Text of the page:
On the area of Research and Innovation, main policy recommendations relate to the consolidation of new and developed technologies, calling for a Cultural Tourism Cluster to aggregate already developed tools in order to avoid dispersion and reduced usage. Furthermore, within the EC Research & Innovation coordination policy, non-research partners could be asked to deliver credible business plans for measurable and tangible exploitation of results. Innovation is seen as having a crucial role for the further (sustainable) development of cultural tourism and continued support in the form of funding is of particular importance. This also entails providing clear and accurate congregated information on funding possibilities and guidelines for optimal usage. At the same time, in order to make innovations work for local communities, support training for local communities and business should be a central focus.
Finally, within the reflection on Sustainability and Infrastructure, the focus is placed primarily on strategies and policies to support sustainable cultural tourism development. Active heritage communities, included via participatory methodologies are seen as valuable approaches to more effectively integrate potential stakeholder conflicts and overcome these. Furthermore, action-training mechanisms can not only activate local heritage communities in co-developing methods but also in adapting these to local contexts to further facilitate the spread of good practices. Furthermore, in an economic sense, the characteristics of tourism as often consuming – for large part – public goods and leading to an uneven spread of costs and benefits, require a rethink of possibilities to sharing (pooling) costs and benefits of territorial development in more equal fashion. Lastly, even with best intentions, modern innovations, digitization, etc., certain marginal territories do 5 remain limited by important material problems such as lack of infrastructure and mobility. Methodologically analysing such situations, including searching for good practices, and conditions for locally implementing least costly solutions might help to overcome these deficits, particularly when combined with potential financial mechanisms.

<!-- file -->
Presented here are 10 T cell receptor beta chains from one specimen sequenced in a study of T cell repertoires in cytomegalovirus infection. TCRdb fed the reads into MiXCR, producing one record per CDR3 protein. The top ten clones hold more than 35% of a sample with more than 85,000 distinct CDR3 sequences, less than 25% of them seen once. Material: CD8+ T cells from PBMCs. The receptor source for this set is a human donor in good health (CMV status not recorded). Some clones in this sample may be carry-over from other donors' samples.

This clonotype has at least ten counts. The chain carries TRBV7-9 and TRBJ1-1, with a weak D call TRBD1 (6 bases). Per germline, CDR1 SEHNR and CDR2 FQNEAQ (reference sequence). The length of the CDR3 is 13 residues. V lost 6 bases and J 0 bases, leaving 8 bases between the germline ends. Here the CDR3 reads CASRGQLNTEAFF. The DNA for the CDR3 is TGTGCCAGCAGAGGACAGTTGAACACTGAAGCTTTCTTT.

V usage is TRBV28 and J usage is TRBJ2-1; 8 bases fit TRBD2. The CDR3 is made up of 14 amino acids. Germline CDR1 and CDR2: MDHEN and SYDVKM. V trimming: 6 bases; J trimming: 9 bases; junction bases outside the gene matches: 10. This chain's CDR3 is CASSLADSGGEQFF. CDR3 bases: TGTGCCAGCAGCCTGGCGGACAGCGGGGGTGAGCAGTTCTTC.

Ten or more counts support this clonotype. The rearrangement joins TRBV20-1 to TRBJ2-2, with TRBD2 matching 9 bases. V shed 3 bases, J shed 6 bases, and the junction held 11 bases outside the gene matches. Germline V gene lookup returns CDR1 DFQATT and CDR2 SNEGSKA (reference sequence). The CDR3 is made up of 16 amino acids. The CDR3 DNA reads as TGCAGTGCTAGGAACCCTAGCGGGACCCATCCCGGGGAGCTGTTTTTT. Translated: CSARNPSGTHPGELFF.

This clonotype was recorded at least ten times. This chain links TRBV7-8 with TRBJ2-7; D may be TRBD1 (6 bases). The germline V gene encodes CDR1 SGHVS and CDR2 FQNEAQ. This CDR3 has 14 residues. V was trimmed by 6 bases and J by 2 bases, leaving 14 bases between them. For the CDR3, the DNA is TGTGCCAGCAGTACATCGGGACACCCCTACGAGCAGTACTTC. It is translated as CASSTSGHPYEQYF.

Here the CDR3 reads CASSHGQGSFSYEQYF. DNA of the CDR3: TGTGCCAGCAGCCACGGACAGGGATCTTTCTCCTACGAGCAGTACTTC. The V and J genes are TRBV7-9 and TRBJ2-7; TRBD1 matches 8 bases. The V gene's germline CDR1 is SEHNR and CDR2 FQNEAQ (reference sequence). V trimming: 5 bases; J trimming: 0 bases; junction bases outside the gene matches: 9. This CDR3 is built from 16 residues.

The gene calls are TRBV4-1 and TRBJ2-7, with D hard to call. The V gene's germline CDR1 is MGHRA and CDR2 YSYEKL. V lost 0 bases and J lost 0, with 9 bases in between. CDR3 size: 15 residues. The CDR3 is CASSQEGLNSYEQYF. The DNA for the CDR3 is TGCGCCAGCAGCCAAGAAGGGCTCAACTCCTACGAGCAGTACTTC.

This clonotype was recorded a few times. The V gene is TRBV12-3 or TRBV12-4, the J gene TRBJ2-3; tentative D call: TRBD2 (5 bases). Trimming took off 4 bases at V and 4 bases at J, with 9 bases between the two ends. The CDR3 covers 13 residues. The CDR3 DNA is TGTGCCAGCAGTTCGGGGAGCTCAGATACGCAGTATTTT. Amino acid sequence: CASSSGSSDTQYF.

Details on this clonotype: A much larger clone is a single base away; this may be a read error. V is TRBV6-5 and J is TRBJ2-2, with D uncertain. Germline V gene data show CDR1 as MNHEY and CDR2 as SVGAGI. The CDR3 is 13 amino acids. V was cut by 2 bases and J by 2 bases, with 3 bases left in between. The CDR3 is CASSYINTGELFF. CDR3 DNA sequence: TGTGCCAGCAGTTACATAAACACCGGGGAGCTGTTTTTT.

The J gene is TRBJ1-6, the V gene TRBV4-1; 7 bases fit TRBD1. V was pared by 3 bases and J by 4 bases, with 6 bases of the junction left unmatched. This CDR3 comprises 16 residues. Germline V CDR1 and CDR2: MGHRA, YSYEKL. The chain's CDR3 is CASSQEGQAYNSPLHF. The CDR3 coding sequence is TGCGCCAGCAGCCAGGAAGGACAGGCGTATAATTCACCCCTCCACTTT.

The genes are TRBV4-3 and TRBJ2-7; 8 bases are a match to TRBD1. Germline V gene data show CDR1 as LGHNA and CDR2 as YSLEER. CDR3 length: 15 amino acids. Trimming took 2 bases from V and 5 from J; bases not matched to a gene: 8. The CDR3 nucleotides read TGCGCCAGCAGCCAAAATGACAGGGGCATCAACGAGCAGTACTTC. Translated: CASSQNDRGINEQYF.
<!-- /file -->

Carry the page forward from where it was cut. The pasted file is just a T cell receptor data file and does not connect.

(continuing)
Sustainable cultural tourism policies can significantly support the development of the European regions. Cultural tourism, especially in rural areas but also in the urban periphery, can emerge as a factor of economic growth. The EU-funded SmartCulTour project has intended to redefine the concept of cultural tourism to provide European regions with strategies that engage stakeholders in co-creating smart cultural tourism practices. The project has developed a decision support system that enables comprehensive monitoring of regions through a combination of traditional and non-traditional data sources.